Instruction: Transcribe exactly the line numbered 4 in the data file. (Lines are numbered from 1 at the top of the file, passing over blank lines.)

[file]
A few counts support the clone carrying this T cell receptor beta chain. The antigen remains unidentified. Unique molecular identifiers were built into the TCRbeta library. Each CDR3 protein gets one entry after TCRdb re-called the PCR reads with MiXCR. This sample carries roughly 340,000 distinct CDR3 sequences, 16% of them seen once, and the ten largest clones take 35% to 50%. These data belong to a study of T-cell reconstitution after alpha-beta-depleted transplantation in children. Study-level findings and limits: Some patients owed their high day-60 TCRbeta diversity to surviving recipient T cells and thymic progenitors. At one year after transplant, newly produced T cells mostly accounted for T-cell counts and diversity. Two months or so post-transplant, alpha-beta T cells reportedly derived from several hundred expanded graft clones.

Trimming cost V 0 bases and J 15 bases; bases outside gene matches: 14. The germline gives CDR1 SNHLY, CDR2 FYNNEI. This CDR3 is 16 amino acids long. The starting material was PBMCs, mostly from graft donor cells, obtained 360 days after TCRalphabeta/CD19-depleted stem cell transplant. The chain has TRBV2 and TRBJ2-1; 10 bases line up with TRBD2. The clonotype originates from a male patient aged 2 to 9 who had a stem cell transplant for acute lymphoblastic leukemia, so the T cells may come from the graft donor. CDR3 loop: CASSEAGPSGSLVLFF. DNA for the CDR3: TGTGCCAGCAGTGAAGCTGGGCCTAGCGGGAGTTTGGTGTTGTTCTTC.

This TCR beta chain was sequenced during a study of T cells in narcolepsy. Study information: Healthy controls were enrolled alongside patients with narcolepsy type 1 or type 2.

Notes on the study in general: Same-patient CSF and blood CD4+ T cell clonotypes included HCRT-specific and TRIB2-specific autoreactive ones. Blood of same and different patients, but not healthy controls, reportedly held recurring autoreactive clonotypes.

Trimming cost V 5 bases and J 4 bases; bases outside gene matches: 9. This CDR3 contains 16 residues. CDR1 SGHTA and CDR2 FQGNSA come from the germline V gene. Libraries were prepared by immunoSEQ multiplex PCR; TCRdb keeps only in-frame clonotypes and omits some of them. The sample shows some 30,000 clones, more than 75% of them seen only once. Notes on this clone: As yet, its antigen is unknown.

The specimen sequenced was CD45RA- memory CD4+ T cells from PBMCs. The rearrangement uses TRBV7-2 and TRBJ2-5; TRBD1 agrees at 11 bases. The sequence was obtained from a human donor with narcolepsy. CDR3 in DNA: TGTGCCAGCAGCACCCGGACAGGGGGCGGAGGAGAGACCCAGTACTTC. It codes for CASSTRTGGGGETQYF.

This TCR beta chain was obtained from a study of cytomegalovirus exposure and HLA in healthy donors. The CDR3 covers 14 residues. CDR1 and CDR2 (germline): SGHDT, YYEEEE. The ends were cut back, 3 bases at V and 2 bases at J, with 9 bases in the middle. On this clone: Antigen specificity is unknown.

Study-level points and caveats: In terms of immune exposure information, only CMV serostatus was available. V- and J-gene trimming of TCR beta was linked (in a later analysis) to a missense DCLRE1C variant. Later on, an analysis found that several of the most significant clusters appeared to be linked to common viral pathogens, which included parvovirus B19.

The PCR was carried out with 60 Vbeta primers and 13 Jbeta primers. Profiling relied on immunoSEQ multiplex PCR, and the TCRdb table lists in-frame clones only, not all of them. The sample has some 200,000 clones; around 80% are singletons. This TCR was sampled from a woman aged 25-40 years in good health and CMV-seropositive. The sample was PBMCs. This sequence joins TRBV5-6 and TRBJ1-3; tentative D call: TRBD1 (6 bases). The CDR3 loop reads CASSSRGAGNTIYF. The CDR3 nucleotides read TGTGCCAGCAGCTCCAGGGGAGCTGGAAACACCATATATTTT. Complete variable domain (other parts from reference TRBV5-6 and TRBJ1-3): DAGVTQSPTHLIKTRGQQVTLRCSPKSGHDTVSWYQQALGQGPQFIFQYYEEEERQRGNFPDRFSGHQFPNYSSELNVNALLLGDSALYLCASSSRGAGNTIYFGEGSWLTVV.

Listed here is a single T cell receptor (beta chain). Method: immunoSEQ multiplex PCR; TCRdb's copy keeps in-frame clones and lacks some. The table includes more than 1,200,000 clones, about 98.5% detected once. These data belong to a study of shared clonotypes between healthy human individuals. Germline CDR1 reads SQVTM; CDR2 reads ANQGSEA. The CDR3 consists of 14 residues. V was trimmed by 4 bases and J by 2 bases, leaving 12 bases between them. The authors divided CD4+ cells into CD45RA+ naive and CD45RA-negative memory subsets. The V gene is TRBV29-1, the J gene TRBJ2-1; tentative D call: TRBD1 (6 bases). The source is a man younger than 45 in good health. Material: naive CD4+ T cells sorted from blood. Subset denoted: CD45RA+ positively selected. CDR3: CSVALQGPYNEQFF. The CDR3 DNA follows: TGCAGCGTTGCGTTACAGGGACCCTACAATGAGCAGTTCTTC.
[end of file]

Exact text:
Notes on the study in general: Same-patient CSF and blood CD4+ T cell clonotypes included HCRT-specific and TRIB2-specific autoreactive ones. Blood of same and different patients, but not healthy controls, reportedly held recurring autoreactive clonotypes.